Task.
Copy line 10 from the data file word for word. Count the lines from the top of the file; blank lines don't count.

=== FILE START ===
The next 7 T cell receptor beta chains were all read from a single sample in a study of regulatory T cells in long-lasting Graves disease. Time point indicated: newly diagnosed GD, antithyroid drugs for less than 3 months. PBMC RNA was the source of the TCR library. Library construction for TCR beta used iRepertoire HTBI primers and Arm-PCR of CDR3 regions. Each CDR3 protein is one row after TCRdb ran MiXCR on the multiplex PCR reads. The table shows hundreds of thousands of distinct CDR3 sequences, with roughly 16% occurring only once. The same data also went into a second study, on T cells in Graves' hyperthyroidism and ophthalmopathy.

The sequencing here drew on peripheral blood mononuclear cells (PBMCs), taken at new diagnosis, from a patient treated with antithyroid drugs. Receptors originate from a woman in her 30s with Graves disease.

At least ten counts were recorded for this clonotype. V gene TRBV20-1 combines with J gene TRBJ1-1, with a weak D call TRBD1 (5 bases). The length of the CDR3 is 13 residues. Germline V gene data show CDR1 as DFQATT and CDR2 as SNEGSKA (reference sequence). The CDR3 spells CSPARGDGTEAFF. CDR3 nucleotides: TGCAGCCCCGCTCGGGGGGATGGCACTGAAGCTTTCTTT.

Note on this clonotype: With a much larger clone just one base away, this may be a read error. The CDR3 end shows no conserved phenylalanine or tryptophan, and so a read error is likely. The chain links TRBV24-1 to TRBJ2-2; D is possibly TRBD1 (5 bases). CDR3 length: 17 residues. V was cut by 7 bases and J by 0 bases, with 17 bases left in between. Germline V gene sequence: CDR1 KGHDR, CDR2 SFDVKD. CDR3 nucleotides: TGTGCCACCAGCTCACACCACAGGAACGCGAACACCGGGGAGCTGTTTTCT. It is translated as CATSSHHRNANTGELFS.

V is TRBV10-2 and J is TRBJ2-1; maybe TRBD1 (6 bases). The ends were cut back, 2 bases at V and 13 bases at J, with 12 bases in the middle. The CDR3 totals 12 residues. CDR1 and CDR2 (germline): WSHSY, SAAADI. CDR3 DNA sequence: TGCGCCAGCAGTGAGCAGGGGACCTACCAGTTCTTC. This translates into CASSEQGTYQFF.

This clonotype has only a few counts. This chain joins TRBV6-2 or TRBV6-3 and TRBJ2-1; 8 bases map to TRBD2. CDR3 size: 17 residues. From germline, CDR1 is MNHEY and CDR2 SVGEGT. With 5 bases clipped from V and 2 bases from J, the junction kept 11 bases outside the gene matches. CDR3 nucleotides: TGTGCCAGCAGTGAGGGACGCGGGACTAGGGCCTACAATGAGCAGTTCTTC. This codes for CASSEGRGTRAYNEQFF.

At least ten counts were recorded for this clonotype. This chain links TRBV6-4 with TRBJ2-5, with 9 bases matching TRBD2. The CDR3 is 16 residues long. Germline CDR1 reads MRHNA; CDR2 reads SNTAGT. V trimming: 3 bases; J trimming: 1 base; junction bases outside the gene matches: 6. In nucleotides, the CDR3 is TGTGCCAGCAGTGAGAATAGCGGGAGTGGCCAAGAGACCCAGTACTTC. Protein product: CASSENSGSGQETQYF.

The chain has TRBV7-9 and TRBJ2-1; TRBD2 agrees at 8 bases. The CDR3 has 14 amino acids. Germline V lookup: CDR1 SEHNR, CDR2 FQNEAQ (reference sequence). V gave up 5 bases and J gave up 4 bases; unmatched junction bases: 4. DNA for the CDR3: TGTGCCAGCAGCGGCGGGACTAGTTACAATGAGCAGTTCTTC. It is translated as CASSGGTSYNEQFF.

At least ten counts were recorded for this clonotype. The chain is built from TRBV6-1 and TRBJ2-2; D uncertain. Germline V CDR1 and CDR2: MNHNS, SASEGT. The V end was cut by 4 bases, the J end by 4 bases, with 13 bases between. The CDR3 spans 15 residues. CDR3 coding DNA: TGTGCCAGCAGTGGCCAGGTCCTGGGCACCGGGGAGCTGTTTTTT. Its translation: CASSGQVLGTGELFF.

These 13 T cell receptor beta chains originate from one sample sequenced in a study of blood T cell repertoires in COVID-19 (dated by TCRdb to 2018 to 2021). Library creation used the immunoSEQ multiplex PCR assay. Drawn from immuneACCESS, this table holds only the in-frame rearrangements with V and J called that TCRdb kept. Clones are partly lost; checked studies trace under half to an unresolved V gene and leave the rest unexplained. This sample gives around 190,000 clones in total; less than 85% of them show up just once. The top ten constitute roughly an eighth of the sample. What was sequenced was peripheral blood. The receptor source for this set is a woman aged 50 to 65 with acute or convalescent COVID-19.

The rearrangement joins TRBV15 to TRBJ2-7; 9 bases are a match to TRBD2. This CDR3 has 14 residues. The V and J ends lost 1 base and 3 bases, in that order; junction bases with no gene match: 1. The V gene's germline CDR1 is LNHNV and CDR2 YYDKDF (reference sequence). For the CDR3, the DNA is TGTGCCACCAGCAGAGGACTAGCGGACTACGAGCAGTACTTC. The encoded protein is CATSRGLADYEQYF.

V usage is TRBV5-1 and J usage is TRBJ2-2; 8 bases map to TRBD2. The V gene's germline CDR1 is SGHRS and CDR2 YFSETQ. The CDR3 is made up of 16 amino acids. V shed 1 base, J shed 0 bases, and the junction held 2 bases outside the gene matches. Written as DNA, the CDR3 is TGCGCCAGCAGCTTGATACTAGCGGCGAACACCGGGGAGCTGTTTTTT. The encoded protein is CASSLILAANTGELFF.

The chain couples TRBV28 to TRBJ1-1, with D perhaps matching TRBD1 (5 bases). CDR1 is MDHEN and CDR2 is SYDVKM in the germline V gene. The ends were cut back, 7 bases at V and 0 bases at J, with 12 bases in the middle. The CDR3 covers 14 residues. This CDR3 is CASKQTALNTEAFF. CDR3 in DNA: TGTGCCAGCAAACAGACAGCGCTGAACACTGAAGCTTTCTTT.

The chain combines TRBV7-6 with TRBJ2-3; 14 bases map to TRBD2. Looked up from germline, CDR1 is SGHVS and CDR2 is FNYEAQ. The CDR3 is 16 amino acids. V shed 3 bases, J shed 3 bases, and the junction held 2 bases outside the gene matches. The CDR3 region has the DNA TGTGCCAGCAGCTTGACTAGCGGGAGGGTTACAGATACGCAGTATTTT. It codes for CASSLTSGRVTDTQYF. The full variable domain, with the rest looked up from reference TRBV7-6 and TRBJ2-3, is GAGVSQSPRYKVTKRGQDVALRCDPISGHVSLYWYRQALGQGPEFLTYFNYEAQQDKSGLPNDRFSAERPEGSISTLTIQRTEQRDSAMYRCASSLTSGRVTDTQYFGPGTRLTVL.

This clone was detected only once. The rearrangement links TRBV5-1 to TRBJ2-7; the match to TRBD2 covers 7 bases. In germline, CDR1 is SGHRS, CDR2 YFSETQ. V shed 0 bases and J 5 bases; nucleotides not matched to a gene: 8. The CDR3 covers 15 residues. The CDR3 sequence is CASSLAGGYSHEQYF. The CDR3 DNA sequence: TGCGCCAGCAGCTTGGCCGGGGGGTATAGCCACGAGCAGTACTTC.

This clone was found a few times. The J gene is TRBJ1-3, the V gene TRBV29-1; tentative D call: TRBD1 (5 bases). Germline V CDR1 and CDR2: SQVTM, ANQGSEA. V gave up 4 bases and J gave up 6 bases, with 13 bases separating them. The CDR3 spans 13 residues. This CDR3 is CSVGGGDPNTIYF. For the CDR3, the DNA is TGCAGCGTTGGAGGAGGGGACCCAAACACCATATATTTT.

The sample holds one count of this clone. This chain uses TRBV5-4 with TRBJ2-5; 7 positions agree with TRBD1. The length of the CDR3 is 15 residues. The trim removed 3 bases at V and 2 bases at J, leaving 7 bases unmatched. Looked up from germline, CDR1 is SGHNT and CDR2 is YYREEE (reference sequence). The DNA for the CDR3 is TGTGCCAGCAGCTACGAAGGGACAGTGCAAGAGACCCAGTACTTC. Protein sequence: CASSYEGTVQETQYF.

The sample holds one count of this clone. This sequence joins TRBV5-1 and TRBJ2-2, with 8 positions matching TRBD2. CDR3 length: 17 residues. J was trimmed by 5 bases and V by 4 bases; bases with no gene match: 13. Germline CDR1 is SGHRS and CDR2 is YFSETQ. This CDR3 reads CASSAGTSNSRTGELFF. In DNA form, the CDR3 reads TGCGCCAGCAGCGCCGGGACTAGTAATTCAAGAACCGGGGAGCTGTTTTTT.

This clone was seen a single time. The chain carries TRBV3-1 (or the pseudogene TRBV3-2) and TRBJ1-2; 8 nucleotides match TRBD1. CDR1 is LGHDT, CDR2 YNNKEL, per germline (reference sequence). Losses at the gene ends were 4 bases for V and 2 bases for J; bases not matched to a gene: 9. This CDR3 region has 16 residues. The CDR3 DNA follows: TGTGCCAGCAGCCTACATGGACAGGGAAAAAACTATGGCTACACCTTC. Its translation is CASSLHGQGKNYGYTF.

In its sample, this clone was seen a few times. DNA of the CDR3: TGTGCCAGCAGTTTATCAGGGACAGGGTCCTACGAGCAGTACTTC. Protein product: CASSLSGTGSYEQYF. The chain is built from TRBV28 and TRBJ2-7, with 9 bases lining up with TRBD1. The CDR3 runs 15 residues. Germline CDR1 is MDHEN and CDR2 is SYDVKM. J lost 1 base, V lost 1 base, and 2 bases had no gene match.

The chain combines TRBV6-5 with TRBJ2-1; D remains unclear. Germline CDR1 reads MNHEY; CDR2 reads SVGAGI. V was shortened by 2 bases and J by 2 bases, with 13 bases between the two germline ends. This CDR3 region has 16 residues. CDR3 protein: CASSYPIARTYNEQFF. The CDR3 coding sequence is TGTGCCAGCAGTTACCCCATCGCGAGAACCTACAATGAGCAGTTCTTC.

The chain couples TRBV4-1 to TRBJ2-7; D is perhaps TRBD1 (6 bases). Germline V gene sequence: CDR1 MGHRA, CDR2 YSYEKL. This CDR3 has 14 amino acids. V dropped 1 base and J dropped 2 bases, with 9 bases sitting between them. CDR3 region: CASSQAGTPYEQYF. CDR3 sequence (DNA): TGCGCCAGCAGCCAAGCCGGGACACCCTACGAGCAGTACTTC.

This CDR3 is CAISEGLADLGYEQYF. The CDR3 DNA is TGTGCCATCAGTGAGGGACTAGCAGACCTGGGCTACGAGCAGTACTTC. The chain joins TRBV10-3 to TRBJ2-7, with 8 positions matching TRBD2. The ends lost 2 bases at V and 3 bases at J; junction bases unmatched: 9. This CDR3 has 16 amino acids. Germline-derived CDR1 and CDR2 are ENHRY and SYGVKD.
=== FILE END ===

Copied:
These 13 T cell receptor beta chains originate from one sample sequenced in a study of blood T cell repertoires in COVID-19 (dated by TCRdb to 2018 to 2021). Library creation used the immunoSEQ multiplex PCR assay. Drawn from immuneACCESS, this table holds only the in-frame rearrangements with V and J called that TCRdb kept. Clones are partly lost; checked studies trace under half to an unresolved V gene and leave the rest unexplained. This sample gives around 190,000 clones in total; less than 85% of them show up just once. The top ten constitute roughly an eighth of the sample. What was sequenced was peripheral blood. The receptor source for this set is a woman aged 50 to 65 with acute or convalescent COVID-19.